EP Review: Once Twice Melody: Chapter One // Beach House


Beach House’s Once Twice Melody: Chapter One is their first release since 2018, marking the first chapter of their latest album. In the three years since their last record 7, Beach House have gone from indie darlings to TikTok superstars. While the recent explosion in popularity of other artists such as Mitski and Phoebe Bridgers can be attributed to the relatability of their music, Beach House’s appeal is more nuanced.

Their music imagines lush, warm textures, simultaneously intimate yet cosmic, evoking powerful emotions and creating the effect of romantic nostalgia. Instead of relatability, Beach House’s music aims for a 21st century reimagining of dream pop that perhaps elevates their resonance with a generation of TikTokers desperate for escapism.

Their viral TikTok hit, ‘Space Song’, typifies Beach House’s music, a dreamland that “fall[s] back into place”; they have previously been criticised for the lack of evolution in their music, yet their sound has grown, quite literally. The lo-fi haze of their first two albums made way for the swirling shoegaze of 7, leaving the simplicity of ‘Space Song’ behind, and Once Twice Melody promises to be even more expansive.

Once Twice Melody: Chapter One is more like their last two albums, Thank Your Lucky Stars and 7, than any of their previous work, forgoing soothing introspection for thrilling cinema. ‘Superstar’ and ‘Through Me’ are both six-minute epics that explode into waves of psychedelia, while the title track and the Swan Lake-retelling of ‘Pink Funeral’ are unique in their discography for their chamber-folk influence. With the aesthetic of the album art and song titles, the Carpenters comparisons are almost unavoidable. Like the Carpenters’ ‘Superstar’, Victoria Legrand’s lyrics mix rich imagery with melancholy, the titular superstar always out of reach, “shining far”. Very few bands have remained as consistent as Beach House over the course of their career without needing to subvert expectations, and their latest EP ticks all the boxes: sad, sexy, and seasonal.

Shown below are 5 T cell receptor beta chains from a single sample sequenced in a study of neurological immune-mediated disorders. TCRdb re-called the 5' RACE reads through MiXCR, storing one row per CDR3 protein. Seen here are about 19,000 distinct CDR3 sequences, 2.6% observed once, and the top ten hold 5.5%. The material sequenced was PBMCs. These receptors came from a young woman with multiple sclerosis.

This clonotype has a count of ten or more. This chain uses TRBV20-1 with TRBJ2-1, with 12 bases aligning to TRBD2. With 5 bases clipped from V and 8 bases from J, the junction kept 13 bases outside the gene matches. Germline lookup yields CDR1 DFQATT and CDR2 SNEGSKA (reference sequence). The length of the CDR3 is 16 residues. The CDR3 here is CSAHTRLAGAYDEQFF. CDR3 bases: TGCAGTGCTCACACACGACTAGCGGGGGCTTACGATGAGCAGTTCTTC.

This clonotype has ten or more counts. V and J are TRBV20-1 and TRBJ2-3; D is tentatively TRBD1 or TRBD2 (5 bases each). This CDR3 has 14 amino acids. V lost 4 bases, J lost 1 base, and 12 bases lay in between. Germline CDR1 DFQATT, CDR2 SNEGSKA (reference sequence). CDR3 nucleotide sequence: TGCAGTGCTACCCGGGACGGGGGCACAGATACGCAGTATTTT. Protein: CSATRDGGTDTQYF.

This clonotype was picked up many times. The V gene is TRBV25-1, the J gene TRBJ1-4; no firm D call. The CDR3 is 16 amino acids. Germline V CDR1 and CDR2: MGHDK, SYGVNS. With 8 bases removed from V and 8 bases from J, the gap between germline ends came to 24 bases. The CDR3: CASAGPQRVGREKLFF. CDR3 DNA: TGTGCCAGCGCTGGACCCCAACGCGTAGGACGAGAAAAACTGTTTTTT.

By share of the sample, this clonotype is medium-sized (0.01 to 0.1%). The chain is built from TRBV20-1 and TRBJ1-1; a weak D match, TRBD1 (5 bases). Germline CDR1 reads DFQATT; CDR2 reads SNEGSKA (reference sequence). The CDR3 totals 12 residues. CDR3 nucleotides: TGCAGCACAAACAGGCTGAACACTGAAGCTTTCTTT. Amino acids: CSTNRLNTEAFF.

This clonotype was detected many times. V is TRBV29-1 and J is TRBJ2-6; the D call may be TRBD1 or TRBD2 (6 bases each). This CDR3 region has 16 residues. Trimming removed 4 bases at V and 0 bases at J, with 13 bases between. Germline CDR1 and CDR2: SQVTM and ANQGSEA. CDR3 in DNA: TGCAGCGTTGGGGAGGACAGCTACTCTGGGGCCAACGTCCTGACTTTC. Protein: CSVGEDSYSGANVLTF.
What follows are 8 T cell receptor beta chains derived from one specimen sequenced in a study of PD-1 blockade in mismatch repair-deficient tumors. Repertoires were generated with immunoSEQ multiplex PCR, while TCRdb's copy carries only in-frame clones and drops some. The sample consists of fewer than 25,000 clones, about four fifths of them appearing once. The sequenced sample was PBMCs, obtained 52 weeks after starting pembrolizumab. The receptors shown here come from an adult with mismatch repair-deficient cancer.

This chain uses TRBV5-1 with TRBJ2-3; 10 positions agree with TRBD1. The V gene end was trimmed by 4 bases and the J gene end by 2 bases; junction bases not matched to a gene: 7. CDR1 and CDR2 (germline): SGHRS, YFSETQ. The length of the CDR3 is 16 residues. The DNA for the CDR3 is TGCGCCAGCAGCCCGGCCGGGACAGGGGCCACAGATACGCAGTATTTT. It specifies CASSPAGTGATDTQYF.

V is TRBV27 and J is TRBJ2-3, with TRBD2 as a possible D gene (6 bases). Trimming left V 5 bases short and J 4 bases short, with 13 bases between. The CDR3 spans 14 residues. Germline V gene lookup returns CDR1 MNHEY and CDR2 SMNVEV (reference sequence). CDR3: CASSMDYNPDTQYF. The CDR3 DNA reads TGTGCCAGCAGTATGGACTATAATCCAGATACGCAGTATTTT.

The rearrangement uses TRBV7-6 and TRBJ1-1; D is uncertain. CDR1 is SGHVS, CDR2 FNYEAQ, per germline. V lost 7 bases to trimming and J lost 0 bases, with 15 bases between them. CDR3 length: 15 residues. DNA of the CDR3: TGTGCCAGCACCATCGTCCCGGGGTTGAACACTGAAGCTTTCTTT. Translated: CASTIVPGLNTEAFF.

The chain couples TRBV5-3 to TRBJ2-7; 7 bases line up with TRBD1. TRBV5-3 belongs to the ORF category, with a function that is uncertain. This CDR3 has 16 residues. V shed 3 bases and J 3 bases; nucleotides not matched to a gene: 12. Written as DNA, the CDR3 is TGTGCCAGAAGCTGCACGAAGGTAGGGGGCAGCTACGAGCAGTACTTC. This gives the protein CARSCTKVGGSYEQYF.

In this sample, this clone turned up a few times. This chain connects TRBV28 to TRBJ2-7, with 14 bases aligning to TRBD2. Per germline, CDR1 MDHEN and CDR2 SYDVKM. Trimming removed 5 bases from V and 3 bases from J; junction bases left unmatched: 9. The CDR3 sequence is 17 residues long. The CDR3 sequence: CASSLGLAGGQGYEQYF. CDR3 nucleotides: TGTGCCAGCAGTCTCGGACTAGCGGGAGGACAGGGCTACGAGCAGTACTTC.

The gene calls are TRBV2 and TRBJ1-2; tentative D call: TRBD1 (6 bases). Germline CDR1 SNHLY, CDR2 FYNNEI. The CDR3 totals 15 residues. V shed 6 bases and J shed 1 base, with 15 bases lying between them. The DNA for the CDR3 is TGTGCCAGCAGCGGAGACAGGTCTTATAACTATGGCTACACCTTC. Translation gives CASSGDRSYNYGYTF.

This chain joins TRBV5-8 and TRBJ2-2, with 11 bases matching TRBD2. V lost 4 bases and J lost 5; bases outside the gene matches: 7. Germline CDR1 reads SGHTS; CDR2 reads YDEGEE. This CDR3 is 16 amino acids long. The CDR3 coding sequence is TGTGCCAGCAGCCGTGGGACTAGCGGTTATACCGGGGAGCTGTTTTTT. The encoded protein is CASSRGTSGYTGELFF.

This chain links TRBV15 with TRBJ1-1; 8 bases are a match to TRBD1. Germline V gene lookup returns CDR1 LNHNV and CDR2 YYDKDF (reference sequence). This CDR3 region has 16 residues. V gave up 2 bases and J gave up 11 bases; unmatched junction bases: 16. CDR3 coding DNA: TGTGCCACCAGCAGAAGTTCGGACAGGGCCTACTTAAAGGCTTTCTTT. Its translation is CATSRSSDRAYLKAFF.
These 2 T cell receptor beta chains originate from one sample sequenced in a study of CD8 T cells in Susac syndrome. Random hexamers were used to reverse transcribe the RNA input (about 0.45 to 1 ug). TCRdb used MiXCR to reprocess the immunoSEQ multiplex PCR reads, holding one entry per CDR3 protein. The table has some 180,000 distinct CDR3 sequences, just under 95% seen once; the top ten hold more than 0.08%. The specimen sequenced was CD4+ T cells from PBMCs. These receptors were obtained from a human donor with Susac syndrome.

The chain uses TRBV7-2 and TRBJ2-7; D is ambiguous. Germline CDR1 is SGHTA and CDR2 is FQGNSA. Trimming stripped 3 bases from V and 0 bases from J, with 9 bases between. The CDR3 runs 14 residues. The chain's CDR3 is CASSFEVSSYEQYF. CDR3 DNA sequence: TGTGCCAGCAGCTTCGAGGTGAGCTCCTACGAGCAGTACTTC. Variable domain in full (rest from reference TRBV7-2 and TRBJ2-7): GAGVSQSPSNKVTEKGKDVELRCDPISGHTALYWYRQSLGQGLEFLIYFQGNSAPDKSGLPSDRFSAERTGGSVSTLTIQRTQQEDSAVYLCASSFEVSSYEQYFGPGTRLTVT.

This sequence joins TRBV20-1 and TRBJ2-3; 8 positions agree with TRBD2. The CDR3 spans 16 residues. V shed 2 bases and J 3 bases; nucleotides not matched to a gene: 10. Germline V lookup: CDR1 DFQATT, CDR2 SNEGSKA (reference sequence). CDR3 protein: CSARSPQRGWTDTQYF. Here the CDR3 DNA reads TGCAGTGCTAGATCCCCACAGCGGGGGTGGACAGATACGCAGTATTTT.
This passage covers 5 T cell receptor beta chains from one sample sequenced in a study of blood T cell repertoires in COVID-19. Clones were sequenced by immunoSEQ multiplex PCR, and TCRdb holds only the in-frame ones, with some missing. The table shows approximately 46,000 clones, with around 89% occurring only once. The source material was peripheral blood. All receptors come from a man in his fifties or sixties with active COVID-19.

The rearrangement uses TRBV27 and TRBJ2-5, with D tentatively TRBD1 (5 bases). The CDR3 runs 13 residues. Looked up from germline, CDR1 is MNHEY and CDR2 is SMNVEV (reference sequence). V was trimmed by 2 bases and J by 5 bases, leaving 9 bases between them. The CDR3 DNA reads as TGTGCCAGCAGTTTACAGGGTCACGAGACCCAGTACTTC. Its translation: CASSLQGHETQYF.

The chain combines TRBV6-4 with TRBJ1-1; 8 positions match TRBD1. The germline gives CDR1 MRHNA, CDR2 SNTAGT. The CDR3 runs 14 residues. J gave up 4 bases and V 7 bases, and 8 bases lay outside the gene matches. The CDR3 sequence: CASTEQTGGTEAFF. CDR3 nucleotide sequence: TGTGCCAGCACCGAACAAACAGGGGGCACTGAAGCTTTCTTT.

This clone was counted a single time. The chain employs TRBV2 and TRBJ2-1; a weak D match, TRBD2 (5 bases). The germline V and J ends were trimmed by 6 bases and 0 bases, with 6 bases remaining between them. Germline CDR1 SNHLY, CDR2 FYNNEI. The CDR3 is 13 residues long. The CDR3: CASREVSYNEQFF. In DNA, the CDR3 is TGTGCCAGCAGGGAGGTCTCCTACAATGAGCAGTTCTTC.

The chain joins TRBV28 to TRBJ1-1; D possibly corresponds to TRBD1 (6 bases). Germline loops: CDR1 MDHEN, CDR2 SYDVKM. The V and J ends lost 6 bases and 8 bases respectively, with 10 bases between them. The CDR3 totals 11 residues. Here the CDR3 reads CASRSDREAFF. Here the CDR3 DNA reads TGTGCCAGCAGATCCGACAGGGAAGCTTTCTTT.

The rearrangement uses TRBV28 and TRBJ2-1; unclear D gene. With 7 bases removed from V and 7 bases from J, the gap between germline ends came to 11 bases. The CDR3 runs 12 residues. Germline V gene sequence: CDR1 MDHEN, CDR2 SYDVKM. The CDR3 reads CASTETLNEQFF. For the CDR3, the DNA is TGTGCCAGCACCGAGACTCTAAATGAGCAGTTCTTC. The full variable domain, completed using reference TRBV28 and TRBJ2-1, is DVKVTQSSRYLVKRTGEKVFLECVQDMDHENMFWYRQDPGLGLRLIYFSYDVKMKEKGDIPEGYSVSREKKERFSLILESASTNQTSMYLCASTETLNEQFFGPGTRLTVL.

For long-time fans of the band, the new songs unfortunately lack the autumnal childlike purity of Beach House and Devotion. As Beach House have added more instruments to their palette (the latest being acoustic guitars and violins), they have left a charming fragility behind. Though the songs on Once Twice Melody are so far their most diverse, the record seems to rejoice in excess with its sonic depth and 18-track length, and there are no guarantees of a return to the less is more approach that made songs like ‘Saltwater’ so heart-wrenching. Once Twice Melody: Chapter One solidifies a new exciting, epic era of Beach House, one that began with 7.

Two further chapters will be released in the coming months, before the full album is released on 18th February 2022. Beach House have thrived on brevity and minimalism in the past, and the release of Once Twice Melody in chapters is surprising. The release of albums as chapters has become popular in recent years, breaking albums into easily digestible EPs while maintaining an artist’s relevancy and streaming numbers. While controversial for its evisceration of the album format, it will be interesting to contrast how this strategy works for Beach House with Big Thief, who have also announced the release of a double album on the same day (Big Thief have opted to release monthly singles instead). In an era where pop stars are releasing increasingly longer albums, one has to wonder, what is the future of the (double) album?

Words by Stephen Ong

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